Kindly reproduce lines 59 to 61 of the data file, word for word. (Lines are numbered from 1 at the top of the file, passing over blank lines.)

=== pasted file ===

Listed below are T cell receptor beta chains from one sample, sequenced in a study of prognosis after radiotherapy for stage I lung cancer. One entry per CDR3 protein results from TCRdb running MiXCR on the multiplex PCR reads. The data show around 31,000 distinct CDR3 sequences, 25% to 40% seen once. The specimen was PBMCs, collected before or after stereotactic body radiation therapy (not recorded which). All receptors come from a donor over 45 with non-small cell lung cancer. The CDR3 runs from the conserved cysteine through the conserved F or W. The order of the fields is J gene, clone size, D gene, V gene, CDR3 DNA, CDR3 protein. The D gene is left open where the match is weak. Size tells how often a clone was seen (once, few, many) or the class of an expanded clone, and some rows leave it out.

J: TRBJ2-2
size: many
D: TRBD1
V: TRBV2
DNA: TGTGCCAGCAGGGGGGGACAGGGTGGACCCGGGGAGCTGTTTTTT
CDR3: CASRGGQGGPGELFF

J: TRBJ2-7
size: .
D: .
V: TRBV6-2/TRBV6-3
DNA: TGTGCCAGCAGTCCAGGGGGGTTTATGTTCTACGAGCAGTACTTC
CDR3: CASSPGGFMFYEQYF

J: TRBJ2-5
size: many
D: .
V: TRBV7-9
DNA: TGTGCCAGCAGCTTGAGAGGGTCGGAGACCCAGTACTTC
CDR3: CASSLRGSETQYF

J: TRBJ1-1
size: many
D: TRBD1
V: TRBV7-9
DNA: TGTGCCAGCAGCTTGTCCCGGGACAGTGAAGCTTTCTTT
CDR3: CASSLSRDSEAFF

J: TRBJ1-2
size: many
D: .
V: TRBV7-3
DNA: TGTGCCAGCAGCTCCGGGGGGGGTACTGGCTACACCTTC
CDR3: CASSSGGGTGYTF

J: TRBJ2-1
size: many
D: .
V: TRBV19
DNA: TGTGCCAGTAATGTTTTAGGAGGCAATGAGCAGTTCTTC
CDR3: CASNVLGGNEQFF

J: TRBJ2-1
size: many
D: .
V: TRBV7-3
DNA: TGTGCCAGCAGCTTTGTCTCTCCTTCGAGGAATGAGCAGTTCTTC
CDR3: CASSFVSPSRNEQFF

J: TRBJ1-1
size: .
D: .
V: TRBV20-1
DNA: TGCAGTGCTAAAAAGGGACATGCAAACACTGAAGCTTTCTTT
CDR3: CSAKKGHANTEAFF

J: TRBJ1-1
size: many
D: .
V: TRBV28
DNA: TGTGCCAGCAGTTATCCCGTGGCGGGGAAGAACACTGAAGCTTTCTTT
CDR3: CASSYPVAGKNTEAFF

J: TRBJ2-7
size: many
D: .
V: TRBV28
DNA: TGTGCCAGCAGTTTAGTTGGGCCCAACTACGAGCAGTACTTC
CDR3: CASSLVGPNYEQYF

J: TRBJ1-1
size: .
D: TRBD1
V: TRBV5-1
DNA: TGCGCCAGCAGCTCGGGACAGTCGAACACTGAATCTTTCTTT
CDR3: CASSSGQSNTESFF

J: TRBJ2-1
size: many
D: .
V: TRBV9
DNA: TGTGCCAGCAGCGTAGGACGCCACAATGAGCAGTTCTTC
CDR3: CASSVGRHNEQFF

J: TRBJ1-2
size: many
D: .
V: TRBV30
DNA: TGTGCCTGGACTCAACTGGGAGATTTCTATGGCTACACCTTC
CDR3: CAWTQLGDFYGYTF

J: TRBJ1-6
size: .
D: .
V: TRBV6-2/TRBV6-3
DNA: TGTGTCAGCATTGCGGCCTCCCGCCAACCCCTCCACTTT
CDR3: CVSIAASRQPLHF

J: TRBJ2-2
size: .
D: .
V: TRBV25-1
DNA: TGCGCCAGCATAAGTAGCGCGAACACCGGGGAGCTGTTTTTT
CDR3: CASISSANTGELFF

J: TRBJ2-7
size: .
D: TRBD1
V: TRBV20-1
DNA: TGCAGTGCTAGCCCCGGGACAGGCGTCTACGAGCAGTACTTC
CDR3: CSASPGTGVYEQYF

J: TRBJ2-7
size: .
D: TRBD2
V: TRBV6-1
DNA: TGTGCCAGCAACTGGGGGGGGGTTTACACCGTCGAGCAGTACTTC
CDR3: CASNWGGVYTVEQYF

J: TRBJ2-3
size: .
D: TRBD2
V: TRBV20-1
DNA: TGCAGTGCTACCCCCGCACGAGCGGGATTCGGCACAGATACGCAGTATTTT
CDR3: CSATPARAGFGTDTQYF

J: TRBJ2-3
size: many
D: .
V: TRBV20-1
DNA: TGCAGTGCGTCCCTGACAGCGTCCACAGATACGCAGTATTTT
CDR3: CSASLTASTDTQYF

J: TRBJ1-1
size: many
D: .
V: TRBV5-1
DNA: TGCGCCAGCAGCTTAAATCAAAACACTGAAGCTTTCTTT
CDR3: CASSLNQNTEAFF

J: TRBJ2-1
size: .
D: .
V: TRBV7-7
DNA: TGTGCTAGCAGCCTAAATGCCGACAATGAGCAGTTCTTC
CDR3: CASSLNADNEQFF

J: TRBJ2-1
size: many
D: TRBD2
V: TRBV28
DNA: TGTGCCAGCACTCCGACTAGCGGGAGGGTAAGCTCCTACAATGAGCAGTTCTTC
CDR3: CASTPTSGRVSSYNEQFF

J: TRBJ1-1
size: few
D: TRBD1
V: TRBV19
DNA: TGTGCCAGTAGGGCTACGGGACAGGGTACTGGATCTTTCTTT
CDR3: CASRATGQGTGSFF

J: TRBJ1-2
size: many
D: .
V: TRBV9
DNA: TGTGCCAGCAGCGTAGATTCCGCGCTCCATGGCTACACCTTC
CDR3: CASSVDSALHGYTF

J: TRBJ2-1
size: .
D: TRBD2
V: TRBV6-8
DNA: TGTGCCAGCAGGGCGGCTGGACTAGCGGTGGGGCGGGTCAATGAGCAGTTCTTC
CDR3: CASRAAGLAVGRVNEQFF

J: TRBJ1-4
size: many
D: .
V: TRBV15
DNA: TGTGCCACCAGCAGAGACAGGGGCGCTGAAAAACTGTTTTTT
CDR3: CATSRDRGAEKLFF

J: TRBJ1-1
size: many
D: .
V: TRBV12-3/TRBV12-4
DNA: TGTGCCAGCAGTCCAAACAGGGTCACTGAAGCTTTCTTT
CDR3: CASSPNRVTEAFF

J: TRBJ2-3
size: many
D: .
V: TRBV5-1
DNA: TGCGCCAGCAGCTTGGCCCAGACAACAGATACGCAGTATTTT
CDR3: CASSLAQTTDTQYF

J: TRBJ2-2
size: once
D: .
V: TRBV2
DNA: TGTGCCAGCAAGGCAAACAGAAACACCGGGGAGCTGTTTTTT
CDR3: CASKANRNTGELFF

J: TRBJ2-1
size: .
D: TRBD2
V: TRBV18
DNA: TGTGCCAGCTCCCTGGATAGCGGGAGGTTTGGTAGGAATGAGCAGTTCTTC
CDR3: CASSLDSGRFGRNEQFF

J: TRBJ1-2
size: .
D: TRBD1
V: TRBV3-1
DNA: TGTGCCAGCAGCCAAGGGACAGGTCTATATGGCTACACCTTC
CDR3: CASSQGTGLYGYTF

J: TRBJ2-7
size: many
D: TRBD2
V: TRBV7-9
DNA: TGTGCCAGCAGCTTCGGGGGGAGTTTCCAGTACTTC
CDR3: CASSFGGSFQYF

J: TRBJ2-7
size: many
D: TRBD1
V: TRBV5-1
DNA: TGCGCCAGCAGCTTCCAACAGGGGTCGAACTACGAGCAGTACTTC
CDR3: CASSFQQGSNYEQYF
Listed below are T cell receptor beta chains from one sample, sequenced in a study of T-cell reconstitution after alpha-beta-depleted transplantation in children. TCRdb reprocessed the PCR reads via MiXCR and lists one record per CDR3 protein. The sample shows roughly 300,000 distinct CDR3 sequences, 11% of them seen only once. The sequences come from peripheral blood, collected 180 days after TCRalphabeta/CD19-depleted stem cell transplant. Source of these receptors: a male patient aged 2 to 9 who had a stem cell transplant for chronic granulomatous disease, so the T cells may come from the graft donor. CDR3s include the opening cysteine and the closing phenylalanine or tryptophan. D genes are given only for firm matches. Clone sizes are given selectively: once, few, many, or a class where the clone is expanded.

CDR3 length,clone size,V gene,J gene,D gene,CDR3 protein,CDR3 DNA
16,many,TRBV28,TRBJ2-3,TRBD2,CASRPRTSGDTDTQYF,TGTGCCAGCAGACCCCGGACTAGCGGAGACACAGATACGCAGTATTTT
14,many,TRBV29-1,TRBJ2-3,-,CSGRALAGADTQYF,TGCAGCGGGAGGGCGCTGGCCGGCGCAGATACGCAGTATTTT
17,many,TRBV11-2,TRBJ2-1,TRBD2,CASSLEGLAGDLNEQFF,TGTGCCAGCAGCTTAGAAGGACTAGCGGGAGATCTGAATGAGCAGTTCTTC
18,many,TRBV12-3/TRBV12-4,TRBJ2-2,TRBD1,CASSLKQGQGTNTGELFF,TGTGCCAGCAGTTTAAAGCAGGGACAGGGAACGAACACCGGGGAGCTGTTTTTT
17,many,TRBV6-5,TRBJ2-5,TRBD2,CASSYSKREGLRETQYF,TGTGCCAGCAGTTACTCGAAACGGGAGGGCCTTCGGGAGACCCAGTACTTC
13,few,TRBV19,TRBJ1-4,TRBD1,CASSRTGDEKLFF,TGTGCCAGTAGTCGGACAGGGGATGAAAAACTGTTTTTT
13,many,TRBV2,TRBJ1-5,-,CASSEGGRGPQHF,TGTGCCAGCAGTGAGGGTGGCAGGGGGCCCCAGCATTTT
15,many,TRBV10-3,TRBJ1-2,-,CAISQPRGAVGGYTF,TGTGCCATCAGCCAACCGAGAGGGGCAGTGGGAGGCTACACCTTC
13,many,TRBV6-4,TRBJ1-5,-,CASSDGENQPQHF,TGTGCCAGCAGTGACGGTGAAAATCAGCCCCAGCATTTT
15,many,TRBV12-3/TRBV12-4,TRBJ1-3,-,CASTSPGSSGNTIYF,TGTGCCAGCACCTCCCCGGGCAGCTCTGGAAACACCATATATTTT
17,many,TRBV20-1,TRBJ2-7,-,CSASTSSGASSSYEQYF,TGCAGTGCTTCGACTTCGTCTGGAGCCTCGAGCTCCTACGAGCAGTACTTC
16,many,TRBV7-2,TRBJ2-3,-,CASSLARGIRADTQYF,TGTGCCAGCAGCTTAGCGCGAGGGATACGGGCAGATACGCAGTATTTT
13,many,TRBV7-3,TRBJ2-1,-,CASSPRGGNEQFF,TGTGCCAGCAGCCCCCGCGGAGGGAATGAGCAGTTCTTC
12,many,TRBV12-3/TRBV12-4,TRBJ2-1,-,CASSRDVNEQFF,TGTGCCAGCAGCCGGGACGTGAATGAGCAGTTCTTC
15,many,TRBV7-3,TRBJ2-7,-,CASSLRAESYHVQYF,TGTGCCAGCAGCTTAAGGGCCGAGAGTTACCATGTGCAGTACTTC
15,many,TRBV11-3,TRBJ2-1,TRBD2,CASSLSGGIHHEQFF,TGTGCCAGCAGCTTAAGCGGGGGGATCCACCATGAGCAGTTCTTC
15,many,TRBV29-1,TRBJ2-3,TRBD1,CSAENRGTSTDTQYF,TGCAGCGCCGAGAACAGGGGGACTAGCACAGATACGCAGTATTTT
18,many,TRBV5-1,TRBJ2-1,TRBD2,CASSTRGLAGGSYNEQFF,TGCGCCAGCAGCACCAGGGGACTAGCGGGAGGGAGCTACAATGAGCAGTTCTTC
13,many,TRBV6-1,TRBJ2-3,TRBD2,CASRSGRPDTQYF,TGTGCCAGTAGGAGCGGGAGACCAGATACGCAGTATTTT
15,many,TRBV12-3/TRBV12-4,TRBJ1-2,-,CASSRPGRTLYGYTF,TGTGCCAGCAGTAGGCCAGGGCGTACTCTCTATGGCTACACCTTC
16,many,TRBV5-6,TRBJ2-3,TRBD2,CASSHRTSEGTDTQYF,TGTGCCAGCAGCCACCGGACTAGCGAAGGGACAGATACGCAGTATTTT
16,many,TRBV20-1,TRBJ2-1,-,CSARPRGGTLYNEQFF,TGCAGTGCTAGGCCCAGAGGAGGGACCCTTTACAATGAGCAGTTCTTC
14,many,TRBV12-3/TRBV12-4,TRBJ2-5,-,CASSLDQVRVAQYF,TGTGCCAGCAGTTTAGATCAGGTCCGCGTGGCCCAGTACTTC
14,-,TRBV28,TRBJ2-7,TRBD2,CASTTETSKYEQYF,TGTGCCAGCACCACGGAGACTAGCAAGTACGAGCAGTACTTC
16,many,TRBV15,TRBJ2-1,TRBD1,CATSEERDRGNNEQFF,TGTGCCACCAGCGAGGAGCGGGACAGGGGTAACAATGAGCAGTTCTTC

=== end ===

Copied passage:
V: TRBV28
DNA: TGTGCCAGCAGTTTAGTTGGGCCCAACTACGAGCAGTACTTC
CDR3: CASSLVGPNYEQYF